CM: “We all try to change the truth.” What point do you make about individual and planetary destruction?

AK: I’m very interested in the idea of the ‘meta’ in the film. The idea of zooming out, zooming out into the cosmos and beyond, but at the same time I’m interested in zooming in, zooming into the macro. Which is why so much of Lek is filmed in extreme close-up. I wanted to dig into Lek’s psyche in the same way that an archaeologist might dig into the landscape.

Marlon Brando’s ‘Kurtz’ from Apocalypse Now was a point of reference, as was the ‘stalker’ from Tarkovsky’s Stalker. Both these characters always appeared to me to be on the edge of some kind of existential crisis or breakdown. They seemed to be metaphors for the human condition, desolate but ultimately optimistic about the future. Despite its bleakness, the film offers hope. Alan Moore concludes the film in a paradoxical yet hopeful diatribe.

CM: “What seems negative can be necessary for a different situation to occur.” Is this about the possibility of happiness?

Andrew Kotting

AK: This is exactly the point that the film makes.

CM: “I am under the city – a dark world made beautiful.” Your film is visually stunning, could you tell me a bit about your ideas when making it? And about the language your brilliant French actor, Xavier Tchili, talks in?

AK: The imagery is down to the brilliance of Nick Gordon Smith’s cinematography, someone that I have been working with on and off for almost thirty years. It is also because of the light and colours of the Atacama desert, where we filmed the landscape sequences. As an antidote to the collaging of archive and extreme close-ups, we wanted the Chilean footage to be cinematic and immersive.

Xavier Tchili

Xavier Tchili

And as for Xavier who plays Lek, we met over twenty years ago at a film festival in France. My background is in performance, as is Xavier’s and we had this idea of inventing a private language, something that twins sometimes do in early childhood. We wanted it to be more about sound and inflection rather than sense or meaning. It has an Eastern European feel to it and a pathos in delivery that was borrowed directly from Tarkovsky’s Stalker. It afforded me the opportunity of putting Hattie’s words into Lek’s mouth, I could then allow the language to speak for itself. It gave me a lot of freedom, I wasn’t bound by the rules of translation.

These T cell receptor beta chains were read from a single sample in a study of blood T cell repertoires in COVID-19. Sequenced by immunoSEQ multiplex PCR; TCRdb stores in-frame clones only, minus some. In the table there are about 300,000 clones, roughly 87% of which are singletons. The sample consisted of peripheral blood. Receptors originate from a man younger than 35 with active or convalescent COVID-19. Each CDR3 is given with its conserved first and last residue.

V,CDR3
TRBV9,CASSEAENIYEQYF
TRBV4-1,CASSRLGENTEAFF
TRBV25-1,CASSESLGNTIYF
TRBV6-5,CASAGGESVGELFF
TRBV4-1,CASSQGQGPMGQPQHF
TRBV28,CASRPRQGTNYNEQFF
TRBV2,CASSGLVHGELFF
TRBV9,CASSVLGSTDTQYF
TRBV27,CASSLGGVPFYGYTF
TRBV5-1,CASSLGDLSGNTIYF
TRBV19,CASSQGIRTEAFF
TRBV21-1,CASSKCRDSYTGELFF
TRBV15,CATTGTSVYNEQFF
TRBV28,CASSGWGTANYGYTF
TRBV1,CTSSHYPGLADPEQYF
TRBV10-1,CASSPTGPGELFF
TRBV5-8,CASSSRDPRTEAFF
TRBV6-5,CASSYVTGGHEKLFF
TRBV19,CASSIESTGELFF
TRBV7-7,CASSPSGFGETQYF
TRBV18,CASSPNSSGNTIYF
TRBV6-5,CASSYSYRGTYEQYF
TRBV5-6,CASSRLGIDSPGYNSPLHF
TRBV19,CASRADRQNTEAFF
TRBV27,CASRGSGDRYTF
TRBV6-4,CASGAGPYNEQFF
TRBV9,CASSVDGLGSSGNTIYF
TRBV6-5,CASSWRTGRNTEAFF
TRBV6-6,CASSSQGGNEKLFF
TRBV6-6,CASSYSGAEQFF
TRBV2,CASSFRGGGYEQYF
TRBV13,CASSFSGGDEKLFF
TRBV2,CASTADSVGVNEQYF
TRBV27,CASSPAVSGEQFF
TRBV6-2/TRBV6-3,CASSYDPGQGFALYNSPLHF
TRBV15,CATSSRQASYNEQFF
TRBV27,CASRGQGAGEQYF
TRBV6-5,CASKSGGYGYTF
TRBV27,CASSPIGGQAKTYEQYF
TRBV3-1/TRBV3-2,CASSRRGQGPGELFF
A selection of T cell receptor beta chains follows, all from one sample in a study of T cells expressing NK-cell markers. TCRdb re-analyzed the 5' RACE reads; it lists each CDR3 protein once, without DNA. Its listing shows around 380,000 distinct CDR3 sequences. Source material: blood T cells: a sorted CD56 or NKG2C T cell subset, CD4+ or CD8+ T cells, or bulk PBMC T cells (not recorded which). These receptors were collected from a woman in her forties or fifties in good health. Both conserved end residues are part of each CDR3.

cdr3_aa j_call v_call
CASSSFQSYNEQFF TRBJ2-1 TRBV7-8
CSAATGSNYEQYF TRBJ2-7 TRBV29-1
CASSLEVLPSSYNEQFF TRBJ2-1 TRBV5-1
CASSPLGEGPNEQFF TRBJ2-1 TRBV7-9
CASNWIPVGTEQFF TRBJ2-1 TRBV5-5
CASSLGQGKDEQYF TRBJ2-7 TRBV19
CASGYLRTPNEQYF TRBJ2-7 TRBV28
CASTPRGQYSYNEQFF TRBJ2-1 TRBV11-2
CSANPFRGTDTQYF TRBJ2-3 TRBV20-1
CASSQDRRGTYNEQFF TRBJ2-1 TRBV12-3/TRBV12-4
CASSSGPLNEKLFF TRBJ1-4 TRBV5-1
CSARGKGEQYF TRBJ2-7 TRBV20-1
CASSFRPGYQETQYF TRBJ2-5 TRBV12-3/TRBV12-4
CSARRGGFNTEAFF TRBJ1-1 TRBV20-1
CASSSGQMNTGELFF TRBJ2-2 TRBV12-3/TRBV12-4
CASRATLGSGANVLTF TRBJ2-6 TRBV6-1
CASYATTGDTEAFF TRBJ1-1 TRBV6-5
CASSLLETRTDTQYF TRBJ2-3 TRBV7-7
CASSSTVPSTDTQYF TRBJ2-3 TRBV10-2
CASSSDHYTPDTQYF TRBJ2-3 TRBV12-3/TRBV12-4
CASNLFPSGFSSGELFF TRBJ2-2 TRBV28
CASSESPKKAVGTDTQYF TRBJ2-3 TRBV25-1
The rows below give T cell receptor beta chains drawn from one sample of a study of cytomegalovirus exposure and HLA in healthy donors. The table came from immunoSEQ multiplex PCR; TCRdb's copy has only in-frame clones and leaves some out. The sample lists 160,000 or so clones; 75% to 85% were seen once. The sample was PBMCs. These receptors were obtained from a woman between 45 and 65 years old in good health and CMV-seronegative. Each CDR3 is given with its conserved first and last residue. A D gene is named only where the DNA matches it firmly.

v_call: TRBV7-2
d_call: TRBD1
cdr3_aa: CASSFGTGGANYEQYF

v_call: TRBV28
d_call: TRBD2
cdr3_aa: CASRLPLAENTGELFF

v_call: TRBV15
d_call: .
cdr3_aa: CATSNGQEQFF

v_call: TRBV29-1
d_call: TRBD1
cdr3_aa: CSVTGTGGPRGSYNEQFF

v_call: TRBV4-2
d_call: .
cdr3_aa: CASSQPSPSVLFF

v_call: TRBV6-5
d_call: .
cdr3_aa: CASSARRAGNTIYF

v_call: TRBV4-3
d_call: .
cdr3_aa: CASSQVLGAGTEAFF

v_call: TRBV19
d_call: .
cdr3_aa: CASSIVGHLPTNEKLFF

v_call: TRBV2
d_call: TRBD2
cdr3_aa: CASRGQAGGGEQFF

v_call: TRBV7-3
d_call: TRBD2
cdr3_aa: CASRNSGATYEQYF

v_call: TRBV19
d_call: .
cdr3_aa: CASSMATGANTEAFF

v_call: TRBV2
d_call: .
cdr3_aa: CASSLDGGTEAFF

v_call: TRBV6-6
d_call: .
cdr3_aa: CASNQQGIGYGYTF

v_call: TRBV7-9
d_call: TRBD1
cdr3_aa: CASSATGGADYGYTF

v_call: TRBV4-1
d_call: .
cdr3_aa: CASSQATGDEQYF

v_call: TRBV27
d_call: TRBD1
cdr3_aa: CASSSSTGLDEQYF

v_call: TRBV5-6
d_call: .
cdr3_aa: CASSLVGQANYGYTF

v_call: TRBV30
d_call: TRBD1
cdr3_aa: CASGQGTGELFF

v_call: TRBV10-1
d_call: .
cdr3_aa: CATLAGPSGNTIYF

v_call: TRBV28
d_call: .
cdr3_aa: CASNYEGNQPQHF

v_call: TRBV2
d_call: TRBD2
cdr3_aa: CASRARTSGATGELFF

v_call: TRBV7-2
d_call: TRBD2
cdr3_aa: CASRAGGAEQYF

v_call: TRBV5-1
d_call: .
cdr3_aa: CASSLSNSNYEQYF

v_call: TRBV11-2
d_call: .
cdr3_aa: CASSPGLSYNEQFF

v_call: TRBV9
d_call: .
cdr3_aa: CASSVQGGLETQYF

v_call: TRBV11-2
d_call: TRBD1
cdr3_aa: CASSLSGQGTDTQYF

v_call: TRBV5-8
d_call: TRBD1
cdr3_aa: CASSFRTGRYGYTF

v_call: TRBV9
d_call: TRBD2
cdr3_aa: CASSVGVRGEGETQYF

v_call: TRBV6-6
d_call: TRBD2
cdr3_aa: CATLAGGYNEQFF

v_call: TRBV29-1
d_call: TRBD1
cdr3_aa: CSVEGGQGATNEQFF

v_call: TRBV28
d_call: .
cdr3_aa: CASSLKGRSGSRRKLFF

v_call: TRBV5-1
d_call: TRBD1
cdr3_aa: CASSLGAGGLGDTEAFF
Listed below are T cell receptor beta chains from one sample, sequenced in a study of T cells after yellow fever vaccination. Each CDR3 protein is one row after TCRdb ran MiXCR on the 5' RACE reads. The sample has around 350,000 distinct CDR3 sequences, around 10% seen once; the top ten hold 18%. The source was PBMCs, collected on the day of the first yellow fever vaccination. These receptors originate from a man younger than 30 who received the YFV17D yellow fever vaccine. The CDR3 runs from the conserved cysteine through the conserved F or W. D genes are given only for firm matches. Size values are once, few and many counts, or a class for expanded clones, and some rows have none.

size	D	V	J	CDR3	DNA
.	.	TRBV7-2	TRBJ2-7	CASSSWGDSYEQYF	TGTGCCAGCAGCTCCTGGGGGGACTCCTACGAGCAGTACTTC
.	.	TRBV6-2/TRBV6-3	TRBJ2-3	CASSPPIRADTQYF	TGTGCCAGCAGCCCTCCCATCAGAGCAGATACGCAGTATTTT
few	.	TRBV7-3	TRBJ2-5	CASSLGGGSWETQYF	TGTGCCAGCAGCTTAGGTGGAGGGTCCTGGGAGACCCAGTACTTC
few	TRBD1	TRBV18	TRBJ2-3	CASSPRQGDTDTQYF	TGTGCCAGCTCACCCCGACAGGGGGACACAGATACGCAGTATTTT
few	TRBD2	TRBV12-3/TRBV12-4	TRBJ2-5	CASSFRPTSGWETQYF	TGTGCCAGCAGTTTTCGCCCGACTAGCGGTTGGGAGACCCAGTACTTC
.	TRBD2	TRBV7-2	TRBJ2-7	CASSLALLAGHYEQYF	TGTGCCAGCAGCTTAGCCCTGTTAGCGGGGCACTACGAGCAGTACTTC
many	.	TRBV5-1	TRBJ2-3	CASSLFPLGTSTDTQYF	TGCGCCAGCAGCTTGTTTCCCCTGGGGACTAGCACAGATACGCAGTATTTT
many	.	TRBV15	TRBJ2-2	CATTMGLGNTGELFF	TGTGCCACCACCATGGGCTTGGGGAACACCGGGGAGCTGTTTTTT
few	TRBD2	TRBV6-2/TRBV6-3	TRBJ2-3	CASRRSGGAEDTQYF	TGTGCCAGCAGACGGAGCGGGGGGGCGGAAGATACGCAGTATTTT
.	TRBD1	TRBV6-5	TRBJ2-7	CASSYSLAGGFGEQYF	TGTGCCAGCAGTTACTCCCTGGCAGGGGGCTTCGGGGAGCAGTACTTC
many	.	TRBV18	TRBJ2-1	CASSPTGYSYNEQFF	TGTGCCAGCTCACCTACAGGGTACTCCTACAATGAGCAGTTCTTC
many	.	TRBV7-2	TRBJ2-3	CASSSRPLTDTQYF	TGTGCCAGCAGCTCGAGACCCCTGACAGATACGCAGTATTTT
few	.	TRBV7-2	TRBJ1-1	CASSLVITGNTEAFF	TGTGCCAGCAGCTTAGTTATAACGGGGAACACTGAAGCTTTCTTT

CM: “Safety is under the surface.” Lek and the Dogs is the last film in your trilogy ‘Landworks’, which seems to embrace earth, air and the underworld. I understand you are launching ‘Earthworks Bookwork’ (see link below) at the Kino that evening. Please tell HOT about this.

AK: There are three films in the trilogy: This Filthy Earth, IVUL and Lek And The Dogs. They all take risks and play with the conceits of narrative. The first part was inspired by Emile Zola’s La Terre and is set very much on the earth; the second part was inspired by Italo Calvino’s Baron in the Trees, and by Tarzan, and is set above the earth – and the final part is set under the earth. The character of Lek is also in all three films, but it is only in the final part of the trilogy that he tells us his story.

Anyhow the ‘Earthworks Bookworks’ gives an overview into the processes involved, from the research, to the script developments, the story boarding, the locations, the photographic records and essays from many of the cast and crew that worked with me on the three productions. Perhaps more akin to Haynes User’s Manual…. things become perfectly clear thereafter….

And for those of you that might be interested, the three films will be shown back-to-back at The Towner Gallery in Eastbourne on Saturday 17 November as part of Cine City, dedicated to Dudley Sutton, who plays the part of Papa in This Filthy Earth and who was a remarkable human being and actor.

Andrew Kotting: Earthworks Bookwork Hereon Hereover Hereunder Hereafter.

Andrew Kotting’s website.

Posted 15:30 Tuesday, Oct 9, 2018 In: Film